What Is OSB Siding?

Oriented strand board, or OSB, is a manufactured wood product formed from wood chips and glue. OSB siding is a siding material made in the same manner. OSB siding is painted and maintained similarly to other wood siding, rather than having a permanent finish the way vinyl and steel siding do. The material has some advantages and disadvantages over wood or synthetic sidings.

OSB Siding Form

OSB siding is available in a number of forms, depending on the manufacturer.  Panel-type siding is available in both 4-foot by 8-foot and 4-foot by 10-foot sheets. Panel siding is installed vertically on the wall.  Also available is lap siding, which comes in in designs 4 inches and wider. The lap siding is marketed in 16-foot-long segments, allowing for faster installation than wood siding, which is often available only in shorter lengths. 

OSB Siding Appearance

Panel-type OSB siding comes in a variety of designs, including vertical grooves that resemble a rustic board siding look or a stucco appearance.  Lap-siding OSB pieces look similar to wood siding, but they don't have the wood grain or knots of natural wood and usually have a smooth finish.

OSB Advantages

Ease of installation is one of the chief advantages of OSB siding.  The longer pieces of the lap siding install quickly, with fewer joints than natural wood. The siding is commonly primed at the factory, eliminating that step during the finishing process.  OSB siding is made from smaller trees that require less growing time, making the material friendly to the environment.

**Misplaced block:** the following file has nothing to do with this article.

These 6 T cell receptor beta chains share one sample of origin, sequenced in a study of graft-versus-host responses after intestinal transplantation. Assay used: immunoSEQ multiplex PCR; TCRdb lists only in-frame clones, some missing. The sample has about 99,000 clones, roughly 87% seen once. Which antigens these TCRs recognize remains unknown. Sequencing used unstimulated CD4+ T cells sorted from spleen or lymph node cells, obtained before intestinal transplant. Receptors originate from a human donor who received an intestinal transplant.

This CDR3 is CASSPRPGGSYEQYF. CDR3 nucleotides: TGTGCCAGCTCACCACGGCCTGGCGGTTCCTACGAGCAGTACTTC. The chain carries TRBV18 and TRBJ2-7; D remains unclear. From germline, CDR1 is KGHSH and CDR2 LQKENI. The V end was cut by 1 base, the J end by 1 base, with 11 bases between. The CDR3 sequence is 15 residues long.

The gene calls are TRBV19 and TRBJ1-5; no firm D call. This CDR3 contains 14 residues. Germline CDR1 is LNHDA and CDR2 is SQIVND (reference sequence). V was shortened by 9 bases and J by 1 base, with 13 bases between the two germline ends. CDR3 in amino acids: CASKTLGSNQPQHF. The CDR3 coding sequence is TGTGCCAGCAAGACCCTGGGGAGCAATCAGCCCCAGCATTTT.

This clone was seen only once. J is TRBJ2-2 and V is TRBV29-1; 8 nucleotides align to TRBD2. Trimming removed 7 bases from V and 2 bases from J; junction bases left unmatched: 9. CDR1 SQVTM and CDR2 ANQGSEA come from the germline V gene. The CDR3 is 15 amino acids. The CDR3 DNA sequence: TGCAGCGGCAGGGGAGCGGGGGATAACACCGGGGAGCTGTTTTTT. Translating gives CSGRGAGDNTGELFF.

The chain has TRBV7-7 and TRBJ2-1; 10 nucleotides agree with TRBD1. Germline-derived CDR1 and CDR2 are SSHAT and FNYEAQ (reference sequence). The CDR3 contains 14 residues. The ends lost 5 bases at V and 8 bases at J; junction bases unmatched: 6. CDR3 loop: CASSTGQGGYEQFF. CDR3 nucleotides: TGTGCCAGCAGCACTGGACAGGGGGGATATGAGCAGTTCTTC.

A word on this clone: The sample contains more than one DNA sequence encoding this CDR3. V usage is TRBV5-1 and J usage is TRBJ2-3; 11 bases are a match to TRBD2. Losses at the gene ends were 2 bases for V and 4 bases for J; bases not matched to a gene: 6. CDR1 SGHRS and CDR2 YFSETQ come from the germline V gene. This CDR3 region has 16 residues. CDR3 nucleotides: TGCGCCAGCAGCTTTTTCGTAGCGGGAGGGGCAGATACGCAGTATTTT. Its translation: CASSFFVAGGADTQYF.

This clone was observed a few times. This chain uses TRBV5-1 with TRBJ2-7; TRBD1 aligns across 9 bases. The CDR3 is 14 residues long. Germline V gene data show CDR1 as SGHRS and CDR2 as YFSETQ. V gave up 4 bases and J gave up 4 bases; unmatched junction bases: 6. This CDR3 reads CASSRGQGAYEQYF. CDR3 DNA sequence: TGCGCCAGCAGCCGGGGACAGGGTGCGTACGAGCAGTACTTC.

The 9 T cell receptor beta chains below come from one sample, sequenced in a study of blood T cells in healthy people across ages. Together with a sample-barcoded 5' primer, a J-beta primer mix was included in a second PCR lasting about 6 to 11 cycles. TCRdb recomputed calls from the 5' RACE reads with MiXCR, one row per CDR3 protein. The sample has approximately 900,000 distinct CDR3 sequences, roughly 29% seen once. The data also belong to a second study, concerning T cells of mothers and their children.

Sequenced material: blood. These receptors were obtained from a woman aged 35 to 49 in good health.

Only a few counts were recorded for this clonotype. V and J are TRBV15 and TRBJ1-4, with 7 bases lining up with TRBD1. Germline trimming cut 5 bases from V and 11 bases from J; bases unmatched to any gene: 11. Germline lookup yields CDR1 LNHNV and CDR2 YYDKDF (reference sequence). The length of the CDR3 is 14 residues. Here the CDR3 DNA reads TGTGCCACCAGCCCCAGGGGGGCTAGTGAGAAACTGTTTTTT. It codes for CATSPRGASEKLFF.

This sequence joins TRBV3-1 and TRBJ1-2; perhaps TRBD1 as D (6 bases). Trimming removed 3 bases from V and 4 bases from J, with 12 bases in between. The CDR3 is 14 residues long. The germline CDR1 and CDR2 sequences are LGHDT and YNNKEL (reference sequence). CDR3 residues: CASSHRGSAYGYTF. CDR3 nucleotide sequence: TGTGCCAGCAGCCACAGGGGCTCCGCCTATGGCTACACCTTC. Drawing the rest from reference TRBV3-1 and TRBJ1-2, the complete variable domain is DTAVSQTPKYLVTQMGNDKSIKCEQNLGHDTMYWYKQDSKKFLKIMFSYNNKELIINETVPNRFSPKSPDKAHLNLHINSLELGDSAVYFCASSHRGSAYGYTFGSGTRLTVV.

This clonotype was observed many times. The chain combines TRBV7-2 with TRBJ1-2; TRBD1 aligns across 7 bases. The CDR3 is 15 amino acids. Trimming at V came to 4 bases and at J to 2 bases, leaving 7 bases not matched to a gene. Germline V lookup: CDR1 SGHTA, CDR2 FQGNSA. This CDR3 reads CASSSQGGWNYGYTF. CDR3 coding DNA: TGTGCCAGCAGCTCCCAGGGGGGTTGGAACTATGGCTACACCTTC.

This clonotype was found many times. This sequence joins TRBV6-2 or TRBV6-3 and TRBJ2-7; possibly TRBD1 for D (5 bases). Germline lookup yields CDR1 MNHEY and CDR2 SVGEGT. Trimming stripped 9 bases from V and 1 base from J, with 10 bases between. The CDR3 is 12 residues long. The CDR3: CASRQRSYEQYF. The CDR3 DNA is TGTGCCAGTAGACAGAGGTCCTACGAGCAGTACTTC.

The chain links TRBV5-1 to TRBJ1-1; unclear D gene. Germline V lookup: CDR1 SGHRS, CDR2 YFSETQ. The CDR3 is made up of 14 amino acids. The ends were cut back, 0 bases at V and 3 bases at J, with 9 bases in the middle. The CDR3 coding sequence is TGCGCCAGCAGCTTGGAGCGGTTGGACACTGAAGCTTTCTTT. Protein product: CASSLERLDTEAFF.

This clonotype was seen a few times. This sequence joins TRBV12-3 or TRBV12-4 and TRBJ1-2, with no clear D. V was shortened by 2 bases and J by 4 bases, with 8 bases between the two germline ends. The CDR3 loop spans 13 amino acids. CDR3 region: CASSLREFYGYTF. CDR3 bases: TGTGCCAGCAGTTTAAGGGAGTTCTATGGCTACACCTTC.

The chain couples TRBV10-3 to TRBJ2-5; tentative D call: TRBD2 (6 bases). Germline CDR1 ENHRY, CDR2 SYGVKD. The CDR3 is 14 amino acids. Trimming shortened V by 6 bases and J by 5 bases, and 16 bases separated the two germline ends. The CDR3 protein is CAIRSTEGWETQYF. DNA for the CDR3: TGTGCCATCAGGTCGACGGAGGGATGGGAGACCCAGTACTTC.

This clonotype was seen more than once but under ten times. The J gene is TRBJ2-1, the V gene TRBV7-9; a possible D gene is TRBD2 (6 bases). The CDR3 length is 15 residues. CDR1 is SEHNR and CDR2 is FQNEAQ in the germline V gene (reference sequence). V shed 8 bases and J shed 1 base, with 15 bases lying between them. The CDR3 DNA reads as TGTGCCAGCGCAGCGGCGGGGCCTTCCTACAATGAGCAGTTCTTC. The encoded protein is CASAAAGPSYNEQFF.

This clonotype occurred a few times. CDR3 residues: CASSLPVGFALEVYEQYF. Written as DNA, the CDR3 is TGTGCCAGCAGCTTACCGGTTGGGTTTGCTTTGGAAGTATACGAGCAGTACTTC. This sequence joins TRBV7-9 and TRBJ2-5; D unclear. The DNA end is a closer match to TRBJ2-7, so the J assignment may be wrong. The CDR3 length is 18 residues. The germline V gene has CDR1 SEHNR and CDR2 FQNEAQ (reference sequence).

OSB Disadvantages

OSB is susceptible to moisture damage and is not recommended in high-humidity areas.  Prime the siding on all sides and edge surfaces if it doesn't come that way from the factory. Start the bottom course of siding at least 6 inches above ground level. 

About the Author

Keith Allen, a 1979 graduate of Valley City State College, has worked at a variety of jobs including computer operator, medical clinic manager, radio talk show host and potato sorter. For over five years he has worked as a newspaper reporter and historic researcher. His works have appeared in regional newspapers in North Dakota and in "North Dakota Horizons" and "Cowboys and Indians" magazines.